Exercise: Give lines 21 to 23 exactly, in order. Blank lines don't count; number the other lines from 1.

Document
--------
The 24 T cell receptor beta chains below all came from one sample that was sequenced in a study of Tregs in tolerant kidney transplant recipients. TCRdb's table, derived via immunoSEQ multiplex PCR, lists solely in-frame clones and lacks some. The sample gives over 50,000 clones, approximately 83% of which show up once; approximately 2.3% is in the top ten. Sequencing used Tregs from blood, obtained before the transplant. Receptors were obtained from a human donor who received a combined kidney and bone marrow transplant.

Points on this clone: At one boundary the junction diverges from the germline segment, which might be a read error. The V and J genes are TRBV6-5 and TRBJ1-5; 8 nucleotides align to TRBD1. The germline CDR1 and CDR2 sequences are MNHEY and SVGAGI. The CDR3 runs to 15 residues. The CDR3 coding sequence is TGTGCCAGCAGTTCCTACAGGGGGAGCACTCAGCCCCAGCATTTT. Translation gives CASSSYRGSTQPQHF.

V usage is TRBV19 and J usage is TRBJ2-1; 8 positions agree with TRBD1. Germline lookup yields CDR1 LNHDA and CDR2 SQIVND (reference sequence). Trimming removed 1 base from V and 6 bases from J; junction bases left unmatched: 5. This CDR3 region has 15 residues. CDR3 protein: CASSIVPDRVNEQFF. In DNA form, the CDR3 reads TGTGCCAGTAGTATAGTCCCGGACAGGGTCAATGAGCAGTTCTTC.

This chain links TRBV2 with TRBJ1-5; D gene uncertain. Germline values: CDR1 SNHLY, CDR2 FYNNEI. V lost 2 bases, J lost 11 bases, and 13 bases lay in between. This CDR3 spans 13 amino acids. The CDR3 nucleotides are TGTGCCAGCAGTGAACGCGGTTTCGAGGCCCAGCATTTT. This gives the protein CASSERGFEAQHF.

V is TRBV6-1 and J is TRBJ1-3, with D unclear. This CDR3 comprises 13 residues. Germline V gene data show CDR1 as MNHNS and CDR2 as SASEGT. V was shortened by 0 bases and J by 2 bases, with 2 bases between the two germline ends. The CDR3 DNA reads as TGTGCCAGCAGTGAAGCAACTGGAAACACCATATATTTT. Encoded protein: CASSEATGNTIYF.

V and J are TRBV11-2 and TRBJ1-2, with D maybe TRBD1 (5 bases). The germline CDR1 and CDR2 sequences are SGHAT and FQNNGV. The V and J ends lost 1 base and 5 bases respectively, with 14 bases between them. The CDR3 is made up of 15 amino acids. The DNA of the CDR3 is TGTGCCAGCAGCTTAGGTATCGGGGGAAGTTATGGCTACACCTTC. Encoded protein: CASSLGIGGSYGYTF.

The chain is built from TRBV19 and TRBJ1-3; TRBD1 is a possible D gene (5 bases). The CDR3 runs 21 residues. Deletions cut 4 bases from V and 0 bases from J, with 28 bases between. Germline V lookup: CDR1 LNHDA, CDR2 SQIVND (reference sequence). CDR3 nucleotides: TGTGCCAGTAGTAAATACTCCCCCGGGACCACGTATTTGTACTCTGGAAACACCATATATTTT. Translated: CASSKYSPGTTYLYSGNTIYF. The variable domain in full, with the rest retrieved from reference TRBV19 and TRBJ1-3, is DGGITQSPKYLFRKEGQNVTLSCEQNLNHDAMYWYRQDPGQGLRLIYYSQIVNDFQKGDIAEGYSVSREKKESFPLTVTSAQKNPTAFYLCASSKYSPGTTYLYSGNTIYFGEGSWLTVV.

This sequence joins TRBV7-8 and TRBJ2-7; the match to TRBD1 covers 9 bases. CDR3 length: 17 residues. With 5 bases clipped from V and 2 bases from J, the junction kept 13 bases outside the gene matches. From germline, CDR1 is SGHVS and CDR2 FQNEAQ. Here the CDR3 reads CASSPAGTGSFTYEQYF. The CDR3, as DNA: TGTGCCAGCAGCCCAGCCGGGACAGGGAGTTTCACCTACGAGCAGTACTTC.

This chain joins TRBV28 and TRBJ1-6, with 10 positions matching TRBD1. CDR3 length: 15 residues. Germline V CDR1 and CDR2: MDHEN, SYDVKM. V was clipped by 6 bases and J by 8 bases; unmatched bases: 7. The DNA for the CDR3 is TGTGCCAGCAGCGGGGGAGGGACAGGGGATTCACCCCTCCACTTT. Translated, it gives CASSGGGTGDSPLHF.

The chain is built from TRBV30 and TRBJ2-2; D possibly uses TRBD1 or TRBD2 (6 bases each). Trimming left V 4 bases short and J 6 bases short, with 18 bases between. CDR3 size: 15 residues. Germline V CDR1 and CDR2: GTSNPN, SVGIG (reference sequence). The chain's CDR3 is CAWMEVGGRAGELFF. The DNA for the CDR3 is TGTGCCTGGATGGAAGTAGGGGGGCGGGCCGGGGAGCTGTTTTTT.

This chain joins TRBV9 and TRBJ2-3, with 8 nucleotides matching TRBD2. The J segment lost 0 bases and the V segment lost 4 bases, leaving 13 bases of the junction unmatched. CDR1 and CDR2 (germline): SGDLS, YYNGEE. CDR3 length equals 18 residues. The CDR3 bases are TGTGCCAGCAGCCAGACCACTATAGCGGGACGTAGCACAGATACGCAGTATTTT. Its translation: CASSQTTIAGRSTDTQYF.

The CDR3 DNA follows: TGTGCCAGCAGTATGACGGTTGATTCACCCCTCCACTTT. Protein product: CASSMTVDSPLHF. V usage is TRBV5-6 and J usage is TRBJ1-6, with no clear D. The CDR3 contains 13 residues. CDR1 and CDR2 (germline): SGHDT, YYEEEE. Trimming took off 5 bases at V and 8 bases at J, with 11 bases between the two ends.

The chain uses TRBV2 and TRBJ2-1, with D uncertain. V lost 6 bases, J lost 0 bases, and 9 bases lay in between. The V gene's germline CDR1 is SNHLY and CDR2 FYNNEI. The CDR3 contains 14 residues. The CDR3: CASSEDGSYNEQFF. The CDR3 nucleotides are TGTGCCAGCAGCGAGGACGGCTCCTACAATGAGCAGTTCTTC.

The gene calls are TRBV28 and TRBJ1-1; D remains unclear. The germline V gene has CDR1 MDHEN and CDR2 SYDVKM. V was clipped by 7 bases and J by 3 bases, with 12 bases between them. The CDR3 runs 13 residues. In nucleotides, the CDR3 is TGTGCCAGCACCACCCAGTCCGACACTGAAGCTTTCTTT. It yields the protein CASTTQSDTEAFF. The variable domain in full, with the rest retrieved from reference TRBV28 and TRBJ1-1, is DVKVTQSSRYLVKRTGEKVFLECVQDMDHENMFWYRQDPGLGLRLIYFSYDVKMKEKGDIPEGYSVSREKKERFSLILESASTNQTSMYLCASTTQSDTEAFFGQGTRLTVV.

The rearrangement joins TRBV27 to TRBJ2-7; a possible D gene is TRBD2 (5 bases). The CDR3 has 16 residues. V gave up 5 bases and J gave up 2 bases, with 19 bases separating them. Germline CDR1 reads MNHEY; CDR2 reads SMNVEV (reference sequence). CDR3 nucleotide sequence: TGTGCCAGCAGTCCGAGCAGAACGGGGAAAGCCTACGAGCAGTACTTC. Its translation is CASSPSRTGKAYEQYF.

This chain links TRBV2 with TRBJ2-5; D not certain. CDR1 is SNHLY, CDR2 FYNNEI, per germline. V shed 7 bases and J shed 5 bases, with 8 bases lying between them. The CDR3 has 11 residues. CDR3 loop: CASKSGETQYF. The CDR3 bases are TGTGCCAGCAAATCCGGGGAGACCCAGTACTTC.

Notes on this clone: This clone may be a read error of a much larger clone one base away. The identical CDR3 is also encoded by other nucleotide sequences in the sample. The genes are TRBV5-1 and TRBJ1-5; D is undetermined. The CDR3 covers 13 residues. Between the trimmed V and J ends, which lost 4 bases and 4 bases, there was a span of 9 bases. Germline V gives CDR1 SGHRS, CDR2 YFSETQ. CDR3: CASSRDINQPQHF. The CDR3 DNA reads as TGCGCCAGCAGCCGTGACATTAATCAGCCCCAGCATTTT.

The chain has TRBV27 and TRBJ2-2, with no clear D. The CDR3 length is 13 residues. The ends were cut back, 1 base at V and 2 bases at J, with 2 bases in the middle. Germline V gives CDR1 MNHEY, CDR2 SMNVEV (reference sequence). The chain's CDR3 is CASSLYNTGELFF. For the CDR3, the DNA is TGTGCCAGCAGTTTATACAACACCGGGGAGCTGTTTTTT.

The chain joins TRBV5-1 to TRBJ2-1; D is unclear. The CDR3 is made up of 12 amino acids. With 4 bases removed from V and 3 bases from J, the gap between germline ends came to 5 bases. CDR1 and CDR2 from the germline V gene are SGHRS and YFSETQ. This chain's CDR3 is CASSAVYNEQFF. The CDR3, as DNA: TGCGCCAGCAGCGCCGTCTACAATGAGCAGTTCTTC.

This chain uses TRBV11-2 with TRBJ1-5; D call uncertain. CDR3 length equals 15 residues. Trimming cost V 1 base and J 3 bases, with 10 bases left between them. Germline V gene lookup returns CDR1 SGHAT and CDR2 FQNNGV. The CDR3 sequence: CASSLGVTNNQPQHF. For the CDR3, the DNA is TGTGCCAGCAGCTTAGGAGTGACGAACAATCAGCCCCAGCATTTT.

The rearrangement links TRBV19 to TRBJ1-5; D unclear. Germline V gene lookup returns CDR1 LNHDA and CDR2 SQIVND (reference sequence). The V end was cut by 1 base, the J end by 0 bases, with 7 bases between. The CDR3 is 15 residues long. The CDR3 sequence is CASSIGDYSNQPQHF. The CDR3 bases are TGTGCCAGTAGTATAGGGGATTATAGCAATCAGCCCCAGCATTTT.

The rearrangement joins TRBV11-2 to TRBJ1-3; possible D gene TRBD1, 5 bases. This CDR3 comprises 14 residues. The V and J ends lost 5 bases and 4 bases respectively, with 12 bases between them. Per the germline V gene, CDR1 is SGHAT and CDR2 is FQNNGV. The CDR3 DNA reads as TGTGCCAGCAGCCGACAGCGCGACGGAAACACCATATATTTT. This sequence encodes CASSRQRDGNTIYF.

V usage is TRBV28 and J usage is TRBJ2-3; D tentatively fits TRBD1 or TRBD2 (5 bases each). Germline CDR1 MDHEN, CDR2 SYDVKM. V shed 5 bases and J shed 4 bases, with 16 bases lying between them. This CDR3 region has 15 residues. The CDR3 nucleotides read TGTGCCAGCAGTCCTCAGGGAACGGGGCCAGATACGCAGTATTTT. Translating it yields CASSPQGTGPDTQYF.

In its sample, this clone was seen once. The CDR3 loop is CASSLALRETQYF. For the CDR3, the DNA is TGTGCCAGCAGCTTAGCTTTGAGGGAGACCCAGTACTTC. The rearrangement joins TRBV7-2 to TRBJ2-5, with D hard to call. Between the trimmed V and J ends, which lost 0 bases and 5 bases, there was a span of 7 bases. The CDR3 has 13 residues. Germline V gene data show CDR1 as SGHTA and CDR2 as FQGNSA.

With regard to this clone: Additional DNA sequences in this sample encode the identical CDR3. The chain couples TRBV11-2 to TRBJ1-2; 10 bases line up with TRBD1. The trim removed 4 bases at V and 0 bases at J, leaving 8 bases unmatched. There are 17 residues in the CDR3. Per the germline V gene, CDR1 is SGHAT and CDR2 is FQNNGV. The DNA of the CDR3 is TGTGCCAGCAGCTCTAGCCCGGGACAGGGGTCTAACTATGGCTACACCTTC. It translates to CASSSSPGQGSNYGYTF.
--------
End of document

The rearrangement links TRBV19 to TRBJ1-5; D unclear. Germline V gene lookup returns CDR1 LNHDA and CDR2 SQIVND (reference sequence). The V end was cut by 1 base, the J end by 0 bases, with 7 bases between. The CDR3 is 15 residues long. The CDR3 sequence is CASSIGDYSNQPQHF. The CDR3 bases are TGTGCCAGTAGTATAGGGGATTATAGCAATCAGCCCCAGCATTTT.

The rearrangement joins TRBV11-2 to TRBJ1-3; possible D gene TRBD1, 5 bases. This CDR3 comprises 14 residues. The V and J ends lost 5 bases and 4 bases respectively, with 12 bases between them. Per the germline V gene, CDR1 is SGHAT and CDR2 is FQNNGV. The CDR3 DNA reads as TGTGCCAGCAGCCGACAGCGCGACGGAAACACCATATATTTT. This sequence encodes CASSRQRDGNTIYF.

V usage is TRBV28 and J usage is TRBJ2-3; D tentatively fits TRBD1 or TRBD2 (5 bases each). Germline CDR1 MDHEN, CDR2 SYDVKM. V shed 5 bases and J shed 4 bases, with 16 bases lying between them. This CDR3 region has 15 residues. The CDR3 nucleotides read TGTGCCAGCAGTCCTCAGGGAACGGGGCCAGATACGCAGTATTTT. Translating it yields CASSPQGTGPDTQYF.